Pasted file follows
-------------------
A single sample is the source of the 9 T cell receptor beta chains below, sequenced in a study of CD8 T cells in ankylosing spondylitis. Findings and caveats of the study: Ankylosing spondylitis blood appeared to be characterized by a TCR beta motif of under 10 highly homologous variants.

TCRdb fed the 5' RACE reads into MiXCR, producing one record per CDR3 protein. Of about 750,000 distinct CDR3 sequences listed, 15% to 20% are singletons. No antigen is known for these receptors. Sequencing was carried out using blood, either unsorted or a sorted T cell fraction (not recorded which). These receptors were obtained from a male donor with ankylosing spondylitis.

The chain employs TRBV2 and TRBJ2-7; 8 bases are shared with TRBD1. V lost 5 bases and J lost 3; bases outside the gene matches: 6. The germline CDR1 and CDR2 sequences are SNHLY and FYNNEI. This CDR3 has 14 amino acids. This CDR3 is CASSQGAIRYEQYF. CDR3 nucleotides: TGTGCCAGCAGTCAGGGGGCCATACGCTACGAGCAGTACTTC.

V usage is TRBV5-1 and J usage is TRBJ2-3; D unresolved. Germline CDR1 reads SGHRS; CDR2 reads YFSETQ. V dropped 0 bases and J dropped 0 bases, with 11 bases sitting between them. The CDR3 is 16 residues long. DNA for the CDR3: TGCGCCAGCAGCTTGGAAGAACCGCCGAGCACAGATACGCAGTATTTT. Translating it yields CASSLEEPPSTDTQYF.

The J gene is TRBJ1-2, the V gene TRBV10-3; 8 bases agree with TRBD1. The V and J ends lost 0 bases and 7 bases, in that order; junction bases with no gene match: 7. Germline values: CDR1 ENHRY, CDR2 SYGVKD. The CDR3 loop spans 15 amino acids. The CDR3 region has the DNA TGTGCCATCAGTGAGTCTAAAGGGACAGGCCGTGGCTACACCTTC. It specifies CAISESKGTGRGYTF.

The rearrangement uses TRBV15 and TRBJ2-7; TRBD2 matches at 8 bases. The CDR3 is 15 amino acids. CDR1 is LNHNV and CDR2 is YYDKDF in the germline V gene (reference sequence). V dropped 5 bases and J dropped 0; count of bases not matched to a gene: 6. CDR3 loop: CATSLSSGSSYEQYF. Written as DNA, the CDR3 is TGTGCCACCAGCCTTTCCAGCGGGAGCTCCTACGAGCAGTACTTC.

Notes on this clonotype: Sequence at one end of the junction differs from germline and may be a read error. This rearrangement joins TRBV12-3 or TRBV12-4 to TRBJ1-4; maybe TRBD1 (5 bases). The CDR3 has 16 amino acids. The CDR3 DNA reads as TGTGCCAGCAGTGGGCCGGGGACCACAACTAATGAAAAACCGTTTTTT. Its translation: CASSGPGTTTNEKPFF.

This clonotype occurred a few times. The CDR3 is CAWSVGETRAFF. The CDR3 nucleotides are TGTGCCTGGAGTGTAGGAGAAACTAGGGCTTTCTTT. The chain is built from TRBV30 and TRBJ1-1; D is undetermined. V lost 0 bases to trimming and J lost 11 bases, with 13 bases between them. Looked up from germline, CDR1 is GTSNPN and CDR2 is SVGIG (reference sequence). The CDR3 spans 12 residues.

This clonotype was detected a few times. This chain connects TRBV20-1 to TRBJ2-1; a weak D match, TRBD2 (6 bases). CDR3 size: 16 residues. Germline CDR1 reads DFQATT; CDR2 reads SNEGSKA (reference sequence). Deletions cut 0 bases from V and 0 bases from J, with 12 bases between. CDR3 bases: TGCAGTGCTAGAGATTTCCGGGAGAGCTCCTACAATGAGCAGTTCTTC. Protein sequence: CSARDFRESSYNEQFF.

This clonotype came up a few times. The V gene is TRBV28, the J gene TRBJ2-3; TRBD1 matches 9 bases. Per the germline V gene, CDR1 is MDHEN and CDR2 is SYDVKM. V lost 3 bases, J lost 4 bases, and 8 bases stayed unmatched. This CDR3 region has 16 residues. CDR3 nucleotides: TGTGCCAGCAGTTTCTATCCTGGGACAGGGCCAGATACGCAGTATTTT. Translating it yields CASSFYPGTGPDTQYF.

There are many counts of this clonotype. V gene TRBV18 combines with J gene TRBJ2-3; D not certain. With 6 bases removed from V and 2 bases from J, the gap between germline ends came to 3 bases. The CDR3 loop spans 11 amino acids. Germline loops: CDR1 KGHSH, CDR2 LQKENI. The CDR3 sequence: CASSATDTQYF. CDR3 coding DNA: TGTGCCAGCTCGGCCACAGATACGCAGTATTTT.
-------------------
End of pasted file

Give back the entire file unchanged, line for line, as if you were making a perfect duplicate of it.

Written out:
A single sample is the source of the 9 T cell receptor beta chains below, sequenced in a study of CD8 T cells in ankylosing spondylitis. Findings and caveats of the study: Ankylosing spondylitis blood appeared to be characterized by a TCR beta motif of under 10 highly homologous variants.

TCRdb fed the 5' RACE reads into MiXCR, producing one record per CDR3 protein. Of about 750,000 distinct CDR3 sequences listed, 15% to 20% are singletons. No antigen is known for these receptors. Sequencing was carried out using blood, either unsorted or a sorted T cell fraction (not recorded which). These receptors were obtained from a male donor with ankylosing spondylitis.

The chain employs TRBV2 and TRBJ2-7; 8 bases are shared with TRBD1. V lost 5 bases and J lost 3; bases outside the gene matches: 6. The germline CDR1 and CDR2 sequences are SNHLY and FYNNEI. This CDR3 has 14 amino acids. This CDR3 is CASSQGAIRYEQYF. CDR3 nucleotides: TGTGCCAGCAGTCAGGGGGCCATACGCTACGAGCAGTACTTC.

V usage is TRBV5-1 and J usage is TRBJ2-3; D unresolved. Germline CDR1 reads SGHRS; CDR2 reads YFSETQ. V dropped 0 bases and J dropped 0 bases, with 11 bases sitting between them. The CDR3 is 16 residues long. DNA for the CDR3: TGCGCCAGCAGCTTGGAAGAACCGCCGAGCACAGATACGCAGTATTTT. Translating it yields CASSLEEPPSTDTQYF.

The J gene is TRBJ1-2, the V gene TRBV10-3; 8 bases agree with TRBD1. The V and J ends lost 0 bases and 7 bases, in that order; junction bases with no gene match: 7. Germline values: CDR1 ENHRY, CDR2 SYGVKD. The CDR3 loop spans 15 amino acids. The CDR3 region has the DNA TGTGCCATCAGTGAGTCTAAAGGGACAGGCCGTGGCTACACCTTC. It specifies CAISESKGTGRGYTF.

The rearrangement uses TRBV15 and TRBJ2-7; TRBD2 matches at 8 bases. The CDR3 is 15 amino acids. CDR1 is LNHNV and CDR2 is YYDKDF in the germline V gene (reference sequence). V dropped 5 bases and J dropped 0; count of bases not matched to a gene: 6. CDR3 loop: CATSLSSGSSYEQYF. Written as DNA, the CDR3 is TGTGCCACCAGCCTTTCCAGCGGGAGCTCCTACGAGCAGTACTTC.

Notes on this clonotype: Sequence at one end of the junction differs from germline and may be a read error. This rearrangement joins TRBV12-3 or TRBV12-4 to TRBJ1-4; maybe TRBD1 (5 bases). The CDR3 has 16 amino acids. The CDR3 DNA reads as TGTGCCAGCAGTGGGCCGGGGACCACAACTAATGAAAAACCGTTTTTT. Its translation: CASSGPGTTTNEKPFF.

This clonotype occurred a few times. The CDR3 is CAWSVGETRAFF. The CDR3 nucleotides are TGTGCCTGGAGTGTAGGAGAAACTAGGGCTTTCTTT. The chain is built from TRBV30 and TRBJ1-1; D is undetermined. V lost 0 bases to trimming and J lost 11 bases, with 13 bases between them. Looked up from germline, CDR1 is GTSNPN and CDR2 is SVGIG (reference sequence). The CDR3 spans 12 residues.

This clonotype was detected a few times. This chain connects TRBV20-1 to TRBJ2-1; a weak D match, TRBD2 (6 bases). CDR3 size: 16 residues. Germline CDR1 reads DFQATT; CDR2 reads SNEGSKA (reference sequence). Deletions cut 0 bases from V and 0 bases from J, with 12 bases between. CDR3 bases: TGCAGTGCTAGAGATTTCCGGGAGAGCTCCTACAATGAGCAGTTCTTC. Protein sequence: CSARDFRESSYNEQFF.

This clonotype came up a few times. The V gene is TRBV28, the J gene TRBJ2-3; TRBD1 matches 9 bases. Per the germline V gene, CDR1 is MDHEN and CDR2 is SYDVKM. V lost 3 bases, J lost 4 bases, and 8 bases stayed unmatched. This CDR3 region has 16 residues. CDR3 nucleotides: TGTGCCAGCAGTTTCTATCCTGGGACAGGGCCAGATACGCAGTATTTT. Translating it yields CASSFYPGTGPDTQYF.

There are many counts of this clonotype. V gene TRBV18 combines with J gene TRBJ2-3; D not certain. With 6 bases removed from V and 2 bases from J, the gap between germline ends came to 3 bases. The CDR3 loop spans 11 amino acids. Germline loops: CDR1 KGHSH, CDR2 LQKENI. The CDR3 sequence: CASSATDTQYF. CDR3 coding DNA: TGTGCCAGCTCGGCCACAGATACGCAGTATTTT.